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SYMPHONY REVIEW
Santa Rosa Symphony / Sunday, October 9, 2016
Bruno Ferrandis, conductor. Jean Ferrandis, flute

Flutist Jean Ferrandis

DUET FOR FLUTE AND BATON

by Steve Osborn
Sunday, October 9, 2016

Sustain, sustain, sustain! That exhortation often passes the lips of music teachers, and their students’ success is often judged by how well they master the concept. Two students who mastered it to perfection are Bruno and Jean Ferrandis, the “Brothers in Black” who led and soloed in the Santa Rosa Symphony’s October opening set of concerts in Weill Hall.

The basic idea of sustain is to play all the way through the note and the phrase, never letting the energy peter out. This quality is nowhere more necessary than in wind instruments, where the player has to control intake and expenditure of breath without running out of air or gasping for more. Jean Ferrandis, the flute soloist for his brother’s orchestra, proved himself a master of sustain in two radically different flute concertos by Bernstein and Mozart, along with a breathtaking encore by Debussy.

Not to be outdone, brother Bruno coaxed an equal level of sustain from his wonderful orchestra, which kept driving forward through pieces fast and slow, never letting their intensity falter. Each piece offered its own gripping narrative, from the haunting beginning of Britten’s “Four Sea Interludes” to the propulsive climax of Beethoven’s Eighth Symphony.

Soloist and orchestra were equally praiseworthy, but let’s begin with Jean, who opened with a heartfelt rendition of “Halil,” Bernstein’s nocturne for flute and small orchestra. He immediately displayed a beautiful, even sound that carried to the farthest reaches of the balcony, where music reviewers tend to sit. He sustained his notes well beyond the limits of ordinary breath without a hint of effort or strain.

“Halil” itself is somewhat amorphous, with a luxuriant opening melody that passes back and forth between the soloist, the principal flutist (Kathleen Lane Reynolds), the concertmaster (Joseph Edelberg) and principal violist (Elizabeth Prior). This dialogue transforms into a Broadway-style dance and is then replaced by a lengthy section where the soloist is accompanied only by percussion. Here Jean shone, holding the audience in rapt silence as he wove in and out of the percussive backdrop. The piece finally reverts to the opening melody, repeatedly employing a descending six-note phrase, and it ends with a long note from the flute, which Jean stretched to the limit.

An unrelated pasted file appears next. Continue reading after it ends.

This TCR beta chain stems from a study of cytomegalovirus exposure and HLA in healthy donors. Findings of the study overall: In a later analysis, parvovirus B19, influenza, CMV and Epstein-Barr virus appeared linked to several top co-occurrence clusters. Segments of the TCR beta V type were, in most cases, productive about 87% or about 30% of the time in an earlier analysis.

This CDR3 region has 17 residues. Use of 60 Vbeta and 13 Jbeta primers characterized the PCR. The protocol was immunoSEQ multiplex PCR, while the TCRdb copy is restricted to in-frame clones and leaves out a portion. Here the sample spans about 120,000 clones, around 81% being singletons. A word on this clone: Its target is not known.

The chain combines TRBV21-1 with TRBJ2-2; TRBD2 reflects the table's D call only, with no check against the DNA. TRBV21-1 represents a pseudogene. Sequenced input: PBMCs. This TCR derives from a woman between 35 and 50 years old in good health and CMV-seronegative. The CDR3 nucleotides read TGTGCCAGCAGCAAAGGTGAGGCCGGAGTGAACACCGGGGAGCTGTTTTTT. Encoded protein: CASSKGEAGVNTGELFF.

In “Halil,” Jean proved a master of atmospherics, but in Mozart’s G Major flute concerto (K. 313) he displayed an equal mastery of relaxed precision. In Mozart the soloist is fully exposed, and even the slightest misstep can turn into a tumble. Jean negotiated Mozart’s trickiest passages with ease, dancing along with a feathery tread. His phrasing in the beautiful second movement was exquisite, matched only by his virtuosity in the third.

After a well-deserved standing ovation, Jean encored with Debussy’s “Syrinx” for solo flute, a brilliant showcase for his breath control and tone. After all his work with the orchestra, it was a revelation to hear him all alone. If anything, his sound was even more gorgeous than before.

Following his brother was no easy task, but Bruno displayed his own mastery of conducting sustain in a riveting performance of Beethoven’s eighth symphony. The orchestra produced a tight, unified sound from the beginning, with the strings playing unerringly in the fastest passages. The precision was particularly evident in the sprightly second movement, where the orchestra sounded at times like a string quartet. The minuet third movement tempo was a bit too deliberate, but the French horn duo over cello arpeggios was delightful. The real fireworks occurred in the finale, which builds up bit by bit to a stunning climax. Here the sound was transparent, with no mud to cloud the headlong rush to the end.

The Beethoven was great, but the piece that opened the program, Britten’s “Four Sea Interludes,” was every bit its equal. Taken from his 1945 opera “Peter Grimes,” the interludes portray the sea in its multiple moods and rages. The first interlude begins with a high phrase in the violins that features a sustained trill. The unity of the strings here was impressive, and it set the stage for a sensitive, intricate performance of Britten’s majestic score.

Conductor and players handled the dense orchestration with ease and grace. Many passages stood out: the handoffs of the compelling staccato theme from woodwinds to strings to brass; the insistent plucking of the harp; the compelling force of the kettledrums. All these and more combined for a fiery and dramatic performance that left one wishing to hear the entire opera, arguably Britten’s greatest work.